by Paul Cronin

(Recommended by Gregory Crosby)

It’s a huge series of conversations with Herzog about his film and career, but it’s also the only self-help book any artist will ever need, whether they make films, write, paint or engage in any creative endeavor that requires courage, persistence, and endurance. Herzog is also dryly funny in only the way a German can be.

 

the_dream_songspicThe Dream Songs by John Berryman
(Recommended by Gregory Crosby)

If you’re suffering from heartache and pain and want to know how to sing the blues, you should avail yourself of John Berryman’s The Dream Songs. It sounds like hyperbole, but this was a book that more or less saved my life when I was at my lowest point.

 

 

81XbzO1loHLEverything I Never Told You by Celeste Ng
(Recommended by Katy Miller)

Opening with the ominous sentence “Lydia is dead,” Everything I Never Told You unspools the deep, psychological layers of the Lee family as they deal with loss and tragedy. For the first half of the novel, Ng tells the reader only sparse details about Lydia herself—the oldest child of Chinese-American James Lee and his white wife Marilyn—and focuses instead of the dreams and disappointments of her parents. Set mainly in the 1970s midwest only just after the Supreme Court overturned the interracial marriage ban in 1967, Everything I Never Told You beautifully captures the quiet desperation of crushing familial expectations coupled with heartbreaking loneliness. Ng deftly writes the inner life of the five family members and how difference affects each one, expertly weaving their voices into the suspenseful narrative.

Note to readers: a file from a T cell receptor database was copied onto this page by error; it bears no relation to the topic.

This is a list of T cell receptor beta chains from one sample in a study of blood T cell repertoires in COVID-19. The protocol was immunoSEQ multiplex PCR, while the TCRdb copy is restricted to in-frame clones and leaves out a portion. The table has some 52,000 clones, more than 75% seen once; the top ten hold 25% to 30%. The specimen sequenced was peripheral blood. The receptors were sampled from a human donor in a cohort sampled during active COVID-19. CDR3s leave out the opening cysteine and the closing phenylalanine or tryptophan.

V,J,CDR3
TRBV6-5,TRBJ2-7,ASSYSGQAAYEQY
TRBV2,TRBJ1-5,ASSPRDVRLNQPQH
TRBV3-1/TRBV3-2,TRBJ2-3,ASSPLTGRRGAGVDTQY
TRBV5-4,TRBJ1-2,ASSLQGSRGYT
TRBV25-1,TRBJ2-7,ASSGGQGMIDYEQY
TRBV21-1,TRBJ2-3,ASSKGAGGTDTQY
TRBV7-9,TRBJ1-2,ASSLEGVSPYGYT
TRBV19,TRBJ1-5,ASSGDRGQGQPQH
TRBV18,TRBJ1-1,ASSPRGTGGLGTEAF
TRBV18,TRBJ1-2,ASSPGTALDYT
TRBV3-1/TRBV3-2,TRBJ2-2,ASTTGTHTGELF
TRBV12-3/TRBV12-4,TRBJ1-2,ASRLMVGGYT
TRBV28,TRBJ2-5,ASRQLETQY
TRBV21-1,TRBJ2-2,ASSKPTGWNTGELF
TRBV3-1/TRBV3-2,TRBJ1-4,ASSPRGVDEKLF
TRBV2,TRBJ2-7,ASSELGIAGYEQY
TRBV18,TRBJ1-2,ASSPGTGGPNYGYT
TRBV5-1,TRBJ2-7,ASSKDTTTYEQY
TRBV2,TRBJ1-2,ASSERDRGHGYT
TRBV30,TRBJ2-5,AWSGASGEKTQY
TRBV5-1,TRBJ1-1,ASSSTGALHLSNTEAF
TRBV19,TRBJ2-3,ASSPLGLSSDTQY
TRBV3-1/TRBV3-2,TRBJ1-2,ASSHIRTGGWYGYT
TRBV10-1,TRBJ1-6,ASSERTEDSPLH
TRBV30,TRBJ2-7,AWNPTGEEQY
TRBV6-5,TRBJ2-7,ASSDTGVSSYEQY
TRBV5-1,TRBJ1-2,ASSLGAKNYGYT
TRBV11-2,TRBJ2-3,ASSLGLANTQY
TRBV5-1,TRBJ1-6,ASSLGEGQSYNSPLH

41FP9H01AjLThe Thing Around Your Neck
by Chimamanda Ngozi Adichie

(Recommended by Katy Miller)

The characters in this 13-story collection are just as vivid as those in Adichie’s marvelous novels. The majority of these narratives are written from a female perspective, and Adichie fully explores their struggles to settle into American lives, their complex relationships, and their diverse motivations in beautiful detail. A thoughtful writer, she delights in revealing uncomfortable observations, such as in the inner monologue of a Nigerian waitress in Connecticut in the titular short story: “He told you he had been to Ghana and Uganda and Tanzania, loved the poetry of Okot p’Bitek and the novels of Amos Tutuola and had read a lot about sub-Saharan African countries, their histories, their complexities. You wanted to feel disdain, to show it as you brought his order, because white people who liked Africa too much and those who liked Africa too little were the same—condescending.”

51A1wj3p3eL._SY344_BO1,204,203,200_The Book of Embraces by Eduardo Galeano
(Recommended by David Shields)